If you have an undergraduate degree in a relevant subject, or you’re about to finish one, you can apply for our postgraduate training in biomedical science, population health or humanities and social science.
On this page
During postgraduate training
During a Master’s or a PhD, you’ll work on a project of your own that’s formally supervised.
You will gain:
- in-depth expertise and knowledge in your area of research
- research-related transferable skills, such as data analysis, experimental design and good research practice.
Qualifications, skills and experience you'll need
To get funding for postgraduate training (ie a Master's or PhD course), you should usually have at least a 2:1 undergraduate degree (or equivalent).
You can start postgraduate training immediately after completing an undergraduate degree, or at any other time in your career.
Select a scheme below to find out about the skills and experience you'll need.
Our funding in biomedical science and population health research
Offering the most promising students in-depth postgraduate training at 32 programmes throughout the UK.
Offering nationals of low- and middle-income countries the opportunity to receive training at Master’s degree level.
Offering clinicians the opportunity to undertake a PhD within a structured and mentored training environment.
Offering nationals of low- and middle-income countries the opportunity to receive training at postgraduate or postdoctoral level.
Our funding in humanities and social science
Enabling researchers to undertake humanities or social science doctoral degrees in any area of health.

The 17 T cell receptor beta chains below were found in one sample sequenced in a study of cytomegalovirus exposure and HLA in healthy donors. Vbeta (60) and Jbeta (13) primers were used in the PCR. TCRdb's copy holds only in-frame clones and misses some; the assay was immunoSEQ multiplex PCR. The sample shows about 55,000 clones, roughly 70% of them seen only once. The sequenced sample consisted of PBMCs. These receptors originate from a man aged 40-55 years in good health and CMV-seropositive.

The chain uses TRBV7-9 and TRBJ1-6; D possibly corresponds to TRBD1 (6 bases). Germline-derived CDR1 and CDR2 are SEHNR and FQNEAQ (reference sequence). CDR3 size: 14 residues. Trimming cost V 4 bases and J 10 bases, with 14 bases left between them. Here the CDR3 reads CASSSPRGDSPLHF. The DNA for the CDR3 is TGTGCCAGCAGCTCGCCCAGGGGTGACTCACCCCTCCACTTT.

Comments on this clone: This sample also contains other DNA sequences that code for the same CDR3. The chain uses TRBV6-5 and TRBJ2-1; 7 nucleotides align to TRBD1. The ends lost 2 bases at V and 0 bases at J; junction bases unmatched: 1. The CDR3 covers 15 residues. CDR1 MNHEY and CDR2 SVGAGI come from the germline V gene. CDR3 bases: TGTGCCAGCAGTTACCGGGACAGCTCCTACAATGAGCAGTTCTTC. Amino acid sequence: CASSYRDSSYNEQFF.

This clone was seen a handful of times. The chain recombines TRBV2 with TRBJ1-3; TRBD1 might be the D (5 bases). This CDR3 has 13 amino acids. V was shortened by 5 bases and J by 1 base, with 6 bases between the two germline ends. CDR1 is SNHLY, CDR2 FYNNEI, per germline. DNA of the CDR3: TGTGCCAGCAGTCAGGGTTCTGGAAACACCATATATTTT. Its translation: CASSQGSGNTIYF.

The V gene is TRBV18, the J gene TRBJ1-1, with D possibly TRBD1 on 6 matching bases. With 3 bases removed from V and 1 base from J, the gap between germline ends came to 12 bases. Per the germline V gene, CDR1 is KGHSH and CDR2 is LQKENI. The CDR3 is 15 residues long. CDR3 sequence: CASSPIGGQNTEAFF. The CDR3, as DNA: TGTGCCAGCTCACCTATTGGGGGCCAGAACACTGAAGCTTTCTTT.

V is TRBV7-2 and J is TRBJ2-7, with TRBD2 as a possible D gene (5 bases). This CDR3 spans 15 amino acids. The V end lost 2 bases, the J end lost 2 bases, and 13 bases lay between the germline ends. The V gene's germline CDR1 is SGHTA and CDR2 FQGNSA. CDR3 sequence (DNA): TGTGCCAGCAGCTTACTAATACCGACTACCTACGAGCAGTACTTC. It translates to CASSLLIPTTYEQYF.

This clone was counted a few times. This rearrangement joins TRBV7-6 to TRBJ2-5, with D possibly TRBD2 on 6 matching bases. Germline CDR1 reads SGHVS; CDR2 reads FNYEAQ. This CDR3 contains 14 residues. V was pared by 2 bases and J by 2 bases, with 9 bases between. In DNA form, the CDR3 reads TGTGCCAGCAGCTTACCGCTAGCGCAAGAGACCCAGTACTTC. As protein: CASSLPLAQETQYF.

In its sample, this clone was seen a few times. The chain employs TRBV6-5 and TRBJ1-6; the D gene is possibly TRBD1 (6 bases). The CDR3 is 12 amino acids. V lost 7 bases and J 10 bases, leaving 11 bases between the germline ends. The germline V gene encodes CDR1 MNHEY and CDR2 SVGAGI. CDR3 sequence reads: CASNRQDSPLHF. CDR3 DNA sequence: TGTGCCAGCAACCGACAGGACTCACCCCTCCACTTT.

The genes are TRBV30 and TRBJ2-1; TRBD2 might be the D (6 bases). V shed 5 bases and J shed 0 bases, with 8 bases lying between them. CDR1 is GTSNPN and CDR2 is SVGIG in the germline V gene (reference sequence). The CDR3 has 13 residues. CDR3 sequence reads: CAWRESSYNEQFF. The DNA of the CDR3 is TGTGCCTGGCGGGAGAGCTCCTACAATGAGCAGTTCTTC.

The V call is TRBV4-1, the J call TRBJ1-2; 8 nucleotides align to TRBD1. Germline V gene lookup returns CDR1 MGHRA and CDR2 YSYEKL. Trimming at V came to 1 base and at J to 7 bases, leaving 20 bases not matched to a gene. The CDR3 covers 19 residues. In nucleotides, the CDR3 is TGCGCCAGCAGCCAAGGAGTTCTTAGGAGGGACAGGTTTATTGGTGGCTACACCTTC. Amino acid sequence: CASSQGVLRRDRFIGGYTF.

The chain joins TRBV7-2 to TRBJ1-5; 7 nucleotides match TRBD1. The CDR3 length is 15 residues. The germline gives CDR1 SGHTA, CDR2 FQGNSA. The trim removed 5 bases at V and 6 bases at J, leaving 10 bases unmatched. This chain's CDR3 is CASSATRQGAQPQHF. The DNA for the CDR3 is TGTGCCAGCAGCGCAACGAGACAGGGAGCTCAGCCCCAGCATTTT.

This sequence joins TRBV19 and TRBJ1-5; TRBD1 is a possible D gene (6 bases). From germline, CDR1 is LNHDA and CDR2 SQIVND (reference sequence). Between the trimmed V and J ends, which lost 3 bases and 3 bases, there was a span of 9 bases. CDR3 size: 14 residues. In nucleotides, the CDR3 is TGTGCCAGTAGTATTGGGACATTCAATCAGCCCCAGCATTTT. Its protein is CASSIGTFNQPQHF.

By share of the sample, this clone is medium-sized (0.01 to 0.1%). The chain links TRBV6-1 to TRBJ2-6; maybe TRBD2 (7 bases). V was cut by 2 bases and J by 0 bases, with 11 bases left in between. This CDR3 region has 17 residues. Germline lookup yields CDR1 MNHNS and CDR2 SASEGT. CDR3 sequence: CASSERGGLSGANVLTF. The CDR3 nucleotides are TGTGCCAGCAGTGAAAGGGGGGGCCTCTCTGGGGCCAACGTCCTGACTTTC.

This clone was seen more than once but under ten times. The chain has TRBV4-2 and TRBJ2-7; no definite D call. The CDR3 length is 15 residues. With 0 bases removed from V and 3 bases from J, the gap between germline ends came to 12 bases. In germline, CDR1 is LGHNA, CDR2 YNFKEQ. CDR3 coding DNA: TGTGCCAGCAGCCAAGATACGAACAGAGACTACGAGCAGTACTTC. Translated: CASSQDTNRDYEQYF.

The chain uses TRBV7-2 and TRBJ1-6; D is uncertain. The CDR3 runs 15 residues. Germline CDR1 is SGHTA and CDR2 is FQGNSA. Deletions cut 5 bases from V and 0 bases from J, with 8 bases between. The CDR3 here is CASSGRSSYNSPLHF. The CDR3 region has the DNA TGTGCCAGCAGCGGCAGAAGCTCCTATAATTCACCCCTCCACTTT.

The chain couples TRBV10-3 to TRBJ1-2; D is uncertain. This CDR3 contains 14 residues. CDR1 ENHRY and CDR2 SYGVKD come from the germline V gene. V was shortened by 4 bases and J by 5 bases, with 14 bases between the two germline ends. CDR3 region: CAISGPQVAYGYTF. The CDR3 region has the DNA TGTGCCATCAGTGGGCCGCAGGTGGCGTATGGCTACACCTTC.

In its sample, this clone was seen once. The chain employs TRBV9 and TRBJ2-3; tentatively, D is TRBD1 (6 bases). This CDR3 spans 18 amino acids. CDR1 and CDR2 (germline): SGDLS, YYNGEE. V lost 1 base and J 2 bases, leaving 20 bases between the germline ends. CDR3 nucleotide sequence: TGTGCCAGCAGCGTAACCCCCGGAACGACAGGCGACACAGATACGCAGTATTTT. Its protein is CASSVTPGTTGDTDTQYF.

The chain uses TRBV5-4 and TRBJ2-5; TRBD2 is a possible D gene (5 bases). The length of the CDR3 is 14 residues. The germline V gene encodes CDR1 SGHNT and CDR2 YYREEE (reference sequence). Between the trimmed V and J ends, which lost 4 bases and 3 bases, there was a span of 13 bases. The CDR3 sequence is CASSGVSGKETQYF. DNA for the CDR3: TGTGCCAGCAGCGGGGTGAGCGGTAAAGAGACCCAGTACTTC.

Offering practising health professionals the opportunity to carry out humanities or social science research, in any area of health.
After postgraduate training
If you want a career in research, there are a number of possible options, including:
- postdoctoral researcher on someone else’s grant
- postdoctoral researcher on your own fellowship
- researcher in industry
- policy officer in an organisation eg a think tank, civil service, charity, university
- lecturer or another academic post.
If you decide not to pursue a career in research, you'll have transferable skills that you can use in many careers outside of research, eg in industry or teaching.
Or you can move between research roles and jobs outside of research at different stages of your career.
If you want a clinical academic career, you can combine your clinical commitments with academic research throughout your career.
Find out more about the next stage in a research career: postdoctoral research.
Explore all career stages
For undergraduates who are thinking of a research career.
For people who have, or are about to finish, an undergraduate degree, and want to go on to do a Master's or PhD.
For researchers with a PhD or equivalent.
For researchers with a PhD or the equivalent, and significant postdoctoral research experience.
Read about the career journeys of some of our researchers.
Albert always knew the type of research he wanted to do. But to find the right research environment he had to move from industry to academia, and to a new country.
Overview of our schemes that support careers in research
How we support research careers
Besides our funding schemes, we work in many ways to support careers in research.
We understand that different people choose different career paths, so we want to provide flexible research career opportunities.
Other funding opportunities
View and compare biomedical research funding schemes offered by Wellcome and seven other UK funders on the Medical Research Council website.